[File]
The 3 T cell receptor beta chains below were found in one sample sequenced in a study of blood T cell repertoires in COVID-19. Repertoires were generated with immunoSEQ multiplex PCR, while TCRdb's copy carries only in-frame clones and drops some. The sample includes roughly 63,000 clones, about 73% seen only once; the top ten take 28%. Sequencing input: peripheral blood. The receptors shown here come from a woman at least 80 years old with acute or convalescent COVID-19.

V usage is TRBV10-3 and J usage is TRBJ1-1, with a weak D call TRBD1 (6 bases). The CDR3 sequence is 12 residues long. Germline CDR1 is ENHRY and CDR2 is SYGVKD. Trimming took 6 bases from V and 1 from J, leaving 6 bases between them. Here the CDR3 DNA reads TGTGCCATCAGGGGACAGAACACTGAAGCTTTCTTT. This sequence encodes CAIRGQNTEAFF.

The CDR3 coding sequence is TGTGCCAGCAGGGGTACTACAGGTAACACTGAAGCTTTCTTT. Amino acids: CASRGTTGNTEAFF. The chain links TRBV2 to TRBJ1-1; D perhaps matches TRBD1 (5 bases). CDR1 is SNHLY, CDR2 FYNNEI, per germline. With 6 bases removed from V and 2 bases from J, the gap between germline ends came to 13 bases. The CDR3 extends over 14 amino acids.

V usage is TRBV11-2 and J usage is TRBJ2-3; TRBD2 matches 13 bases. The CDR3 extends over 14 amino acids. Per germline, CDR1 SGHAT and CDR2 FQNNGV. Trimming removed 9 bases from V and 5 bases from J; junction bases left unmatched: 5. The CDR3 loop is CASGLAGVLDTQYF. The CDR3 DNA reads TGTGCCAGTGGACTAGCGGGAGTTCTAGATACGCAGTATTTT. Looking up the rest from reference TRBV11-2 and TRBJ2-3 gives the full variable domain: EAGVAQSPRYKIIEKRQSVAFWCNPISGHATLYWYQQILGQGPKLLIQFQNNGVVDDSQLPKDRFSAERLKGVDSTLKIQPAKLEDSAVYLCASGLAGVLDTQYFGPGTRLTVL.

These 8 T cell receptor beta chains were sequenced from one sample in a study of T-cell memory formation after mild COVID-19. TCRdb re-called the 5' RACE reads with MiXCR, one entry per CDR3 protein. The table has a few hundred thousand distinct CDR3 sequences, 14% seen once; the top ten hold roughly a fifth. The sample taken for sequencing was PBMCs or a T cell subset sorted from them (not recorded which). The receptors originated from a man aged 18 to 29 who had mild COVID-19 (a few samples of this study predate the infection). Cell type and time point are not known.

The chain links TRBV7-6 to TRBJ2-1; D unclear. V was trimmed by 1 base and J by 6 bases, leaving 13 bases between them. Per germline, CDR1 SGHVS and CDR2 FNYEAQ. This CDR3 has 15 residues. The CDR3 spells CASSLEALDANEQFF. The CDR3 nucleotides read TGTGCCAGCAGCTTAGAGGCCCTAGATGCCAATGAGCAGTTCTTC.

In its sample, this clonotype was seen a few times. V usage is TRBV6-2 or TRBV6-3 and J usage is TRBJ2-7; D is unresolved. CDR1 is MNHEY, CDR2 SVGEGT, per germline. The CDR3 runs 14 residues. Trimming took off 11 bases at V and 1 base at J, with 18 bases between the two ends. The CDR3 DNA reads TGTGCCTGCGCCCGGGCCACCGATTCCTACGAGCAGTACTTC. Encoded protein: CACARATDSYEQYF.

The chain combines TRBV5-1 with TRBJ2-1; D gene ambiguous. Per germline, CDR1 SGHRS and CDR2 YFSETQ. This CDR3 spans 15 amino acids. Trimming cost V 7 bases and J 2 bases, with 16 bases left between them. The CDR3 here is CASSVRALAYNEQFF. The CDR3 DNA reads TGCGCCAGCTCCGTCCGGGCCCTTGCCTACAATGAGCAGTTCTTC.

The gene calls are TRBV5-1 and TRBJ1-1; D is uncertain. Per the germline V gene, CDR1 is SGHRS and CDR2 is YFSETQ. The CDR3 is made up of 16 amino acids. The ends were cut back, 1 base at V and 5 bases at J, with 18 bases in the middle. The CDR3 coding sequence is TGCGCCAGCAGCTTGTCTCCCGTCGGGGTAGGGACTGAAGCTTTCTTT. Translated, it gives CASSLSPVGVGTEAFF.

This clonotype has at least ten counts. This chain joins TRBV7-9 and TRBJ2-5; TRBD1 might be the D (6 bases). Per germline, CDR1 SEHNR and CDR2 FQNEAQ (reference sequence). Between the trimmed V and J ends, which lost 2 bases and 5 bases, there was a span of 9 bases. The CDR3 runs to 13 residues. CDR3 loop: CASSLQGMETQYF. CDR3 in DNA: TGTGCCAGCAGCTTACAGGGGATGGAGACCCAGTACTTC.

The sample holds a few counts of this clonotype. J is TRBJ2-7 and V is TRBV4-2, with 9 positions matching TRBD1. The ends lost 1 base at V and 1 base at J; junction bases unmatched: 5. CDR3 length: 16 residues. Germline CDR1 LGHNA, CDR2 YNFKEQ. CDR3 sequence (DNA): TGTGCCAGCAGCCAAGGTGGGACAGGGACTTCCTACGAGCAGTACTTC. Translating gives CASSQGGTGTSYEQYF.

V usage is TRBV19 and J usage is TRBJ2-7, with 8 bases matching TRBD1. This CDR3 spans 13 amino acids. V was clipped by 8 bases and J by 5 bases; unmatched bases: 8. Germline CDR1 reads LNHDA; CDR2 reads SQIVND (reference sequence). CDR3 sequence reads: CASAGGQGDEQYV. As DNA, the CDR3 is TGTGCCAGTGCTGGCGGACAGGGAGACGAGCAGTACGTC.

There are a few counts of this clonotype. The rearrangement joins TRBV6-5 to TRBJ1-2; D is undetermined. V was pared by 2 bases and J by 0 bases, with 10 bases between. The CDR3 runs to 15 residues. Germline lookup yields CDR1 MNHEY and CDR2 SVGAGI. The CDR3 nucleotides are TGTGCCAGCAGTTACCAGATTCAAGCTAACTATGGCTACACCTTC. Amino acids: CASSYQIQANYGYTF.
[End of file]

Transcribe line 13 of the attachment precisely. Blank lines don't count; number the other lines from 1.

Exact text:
There are a few counts of this clonotype. The rearrangement joins TRBV6-5 to TRBJ1-2; D is undetermined. V was pared by 2 bases and J by 0 bases, with 10 bases between. The CDR3 runs to 15 residues. Germline lookup yields CDR1 MNHEY and CDR2 SVGAGI. The CDR3 nucleotides are TGTGCCAGCAGTTACCAGATTCAAGCTAACTATGGCTACACCTTC. Amino acids: CASSYQIQANYGYTF.